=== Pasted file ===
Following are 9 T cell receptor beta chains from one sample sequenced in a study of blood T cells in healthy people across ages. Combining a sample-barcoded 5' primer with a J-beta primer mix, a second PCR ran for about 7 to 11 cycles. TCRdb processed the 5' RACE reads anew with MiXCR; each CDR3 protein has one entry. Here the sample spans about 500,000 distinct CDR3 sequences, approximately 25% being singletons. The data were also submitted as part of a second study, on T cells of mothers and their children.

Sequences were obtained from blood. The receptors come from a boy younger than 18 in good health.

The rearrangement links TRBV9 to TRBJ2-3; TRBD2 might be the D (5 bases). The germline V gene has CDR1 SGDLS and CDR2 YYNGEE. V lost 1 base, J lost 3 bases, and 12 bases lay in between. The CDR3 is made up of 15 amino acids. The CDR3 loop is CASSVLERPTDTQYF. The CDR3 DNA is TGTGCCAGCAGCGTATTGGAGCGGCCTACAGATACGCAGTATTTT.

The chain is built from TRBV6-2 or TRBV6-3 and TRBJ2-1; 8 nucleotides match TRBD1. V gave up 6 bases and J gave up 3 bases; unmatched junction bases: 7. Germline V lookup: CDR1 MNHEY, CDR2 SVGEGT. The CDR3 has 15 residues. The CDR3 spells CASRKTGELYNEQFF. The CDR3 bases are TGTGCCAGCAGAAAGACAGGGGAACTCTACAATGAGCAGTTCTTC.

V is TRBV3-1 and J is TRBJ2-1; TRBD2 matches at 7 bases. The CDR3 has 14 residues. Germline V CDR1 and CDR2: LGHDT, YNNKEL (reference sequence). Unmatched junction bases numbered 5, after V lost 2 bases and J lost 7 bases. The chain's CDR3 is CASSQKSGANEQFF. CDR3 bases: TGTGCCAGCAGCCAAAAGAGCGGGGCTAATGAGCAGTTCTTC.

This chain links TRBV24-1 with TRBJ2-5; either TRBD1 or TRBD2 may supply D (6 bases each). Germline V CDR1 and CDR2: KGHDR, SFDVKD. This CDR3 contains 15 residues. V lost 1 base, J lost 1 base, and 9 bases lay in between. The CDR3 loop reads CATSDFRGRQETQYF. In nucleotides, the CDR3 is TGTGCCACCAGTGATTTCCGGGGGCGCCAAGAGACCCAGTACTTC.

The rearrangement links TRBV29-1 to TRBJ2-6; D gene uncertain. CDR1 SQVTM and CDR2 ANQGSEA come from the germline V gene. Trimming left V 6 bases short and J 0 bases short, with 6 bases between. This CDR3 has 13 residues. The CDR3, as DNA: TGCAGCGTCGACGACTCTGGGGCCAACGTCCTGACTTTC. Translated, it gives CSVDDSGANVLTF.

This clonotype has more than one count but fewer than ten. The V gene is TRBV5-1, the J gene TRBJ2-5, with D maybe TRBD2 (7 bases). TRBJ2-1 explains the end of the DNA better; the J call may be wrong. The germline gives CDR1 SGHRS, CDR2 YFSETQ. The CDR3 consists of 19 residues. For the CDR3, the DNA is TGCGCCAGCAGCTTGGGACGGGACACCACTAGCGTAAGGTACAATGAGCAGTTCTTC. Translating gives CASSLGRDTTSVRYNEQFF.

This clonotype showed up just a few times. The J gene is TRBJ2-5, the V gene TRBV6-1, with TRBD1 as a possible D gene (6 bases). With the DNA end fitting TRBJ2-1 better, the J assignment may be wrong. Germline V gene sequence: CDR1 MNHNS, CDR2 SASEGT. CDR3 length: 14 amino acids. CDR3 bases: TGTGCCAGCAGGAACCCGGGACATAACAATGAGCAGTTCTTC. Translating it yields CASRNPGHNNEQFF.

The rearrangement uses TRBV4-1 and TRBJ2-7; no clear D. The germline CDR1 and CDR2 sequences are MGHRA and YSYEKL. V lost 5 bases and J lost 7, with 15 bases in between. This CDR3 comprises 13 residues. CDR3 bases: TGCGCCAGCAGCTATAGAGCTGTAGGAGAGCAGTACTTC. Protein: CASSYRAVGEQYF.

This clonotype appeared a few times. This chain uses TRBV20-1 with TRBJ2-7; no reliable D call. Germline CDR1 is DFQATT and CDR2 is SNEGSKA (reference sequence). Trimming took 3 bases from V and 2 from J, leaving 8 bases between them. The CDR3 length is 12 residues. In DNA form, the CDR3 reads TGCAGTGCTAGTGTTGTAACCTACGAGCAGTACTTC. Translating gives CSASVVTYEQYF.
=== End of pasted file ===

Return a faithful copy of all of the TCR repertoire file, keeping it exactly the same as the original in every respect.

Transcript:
Following are 9 T cell receptor beta chains from one sample sequenced in a study of blood T cells in healthy people across ages. Combining a sample-barcoded 5' primer with a J-beta primer mix, a second PCR ran for about 7 to 11 cycles. TCRdb processed the 5' RACE reads anew with MiXCR; each CDR3 protein has one entry. Here the sample spans about 500,000 distinct CDR3 sequences, approximately 25% being singletons. The data were also submitted as part of a second study, on T cells of mothers and their children.

Sequences were obtained from blood. The receptors come from a boy younger than 18 in good health.

The rearrangement links TRBV9 to TRBJ2-3; TRBD2 might be the D (5 bases). The germline V gene has CDR1 SGDLS and CDR2 YYNGEE. V lost 1 base, J lost 3 bases, and 12 bases lay in between. The CDR3 is made up of 15 amino acids. The CDR3 loop is CASSVLERPTDTQYF. The CDR3 DNA is TGTGCCAGCAGCGTATTGGAGCGGCCTACAGATACGCAGTATTTT.

The chain is built from TRBV6-2 or TRBV6-3 and TRBJ2-1; 8 nucleotides match TRBD1. V gave up 6 bases and J gave up 3 bases; unmatched junction bases: 7. Germline V lookup: CDR1 MNHEY, CDR2 SVGEGT. The CDR3 has 15 residues. The CDR3 spells CASRKTGELYNEQFF. The CDR3 bases are TGTGCCAGCAGAAAGACAGGGGAACTCTACAATGAGCAGTTCTTC.

V is TRBV3-1 and J is TRBJ2-1; TRBD2 matches at 7 bases. The CDR3 has 14 residues. Germline V CDR1 and CDR2: LGHDT, YNNKEL (reference sequence). Unmatched junction bases numbered 5, after V lost 2 bases and J lost 7 bases. The chain's CDR3 is CASSQKSGANEQFF. CDR3 bases: TGTGCCAGCAGCCAAAAGAGCGGGGCTAATGAGCAGTTCTTC.

This chain links TRBV24-1 with TRBJ2-5; either TRBD1 or TRBD2 may supply D (6 bases each). Germline V CDR1 and CDR2: KGHDR, SFDVKD. This CDR3 contains 15 residues. V lost 1 base, J lost 1 base, and 9 bases lay in between. The CDR3 loop reads CATSDFRGRQETQYF. In nucleotides, the CDR3 is TGTGCCACCAGTGATTTCCGGGGGCGCCAAGAGACCCAGTACTTC.

The rearrangement links TRBV29-1 to TRBJ2-6; D gene uncertain. CDR1 SQVTM and CDR2 ANQGSEA come from the germline V gene. Trimming left V 6 bases short and J 0 bases short, with 6 bases between. This CDR3 has 13 residues. The CDR3, as DNA: TGCAGCGTCGACGACTCTGGGGCCAACGTCCTGACTTTC. Translated, it gives CSVDDSGANVLTF.

This clonotype has more than one count but fewer than ten. The V gene is TRBV5-1, the J gene TRBJ2-5, with D maybe TRBD2 (7 bases). TRBJ2-1 explains the end of the DNA better; the J call may be wrong. The germline gives CDR1 SGHRS, CDR2 YFSETQ. The CDR3 consists of 19 residues. For the CDR3, the DNA is TGCGCCAGCAGCTTGGGACGGGACACCACTAGCGTAAGGTACAATGAGCAGTTCTTC. Translating gives CASSLGRDTTSVRYNEQFF.

This clonotype showed up just a few times. The J gene is TRBJ2-5, the V gene TRBV6-1, with TRBD1 as a possible D gene (6 bases). With the DNA end fitting TRBJ2-1 better, the J assignment may be wrong. Germline V gene sequence: CDR1 MNHNS, CDR2 SASEGT. CDR3 length: 14 amino acids. CDR3 bases: TGTGCCAGCAGGAACCCGGGACATAACAATGAGCAGTTCTTC. Translating it yields CASRNPGHNNEQFF.

The rearrangement uses TRBV4-1 and TRBJ2-7; no clear D. The germline CDR1 and CDR2 sequences are MGHRA and YSYEKL. V lost 5 bases and J lost 7, with 15 bases in between. This CDR3 comprises 13 residues. CDR3 bases: TGCGCCAGCAGCTATAGAGCTGTAGGAGAGCAGTACTTC. Protein: CASSYRAVGEQYF.

This clonotype appeared a few times. This chain uses TRBV20-1 with TRBJ2-7; no reliable D call. Germline CDR1 is DFQATT and CDR2 is SNEGSKA (reference sequence). Trimming took 3 bases from V and 2 from J, leaving 8 bases between them. The CDR3 length is 12 residues. In DNA form, the CDR3 reads TGCAGTGCTAGTGTTGTAACCTACGAGCAGTACTTC. Translating gives CSASVVTYEQYF.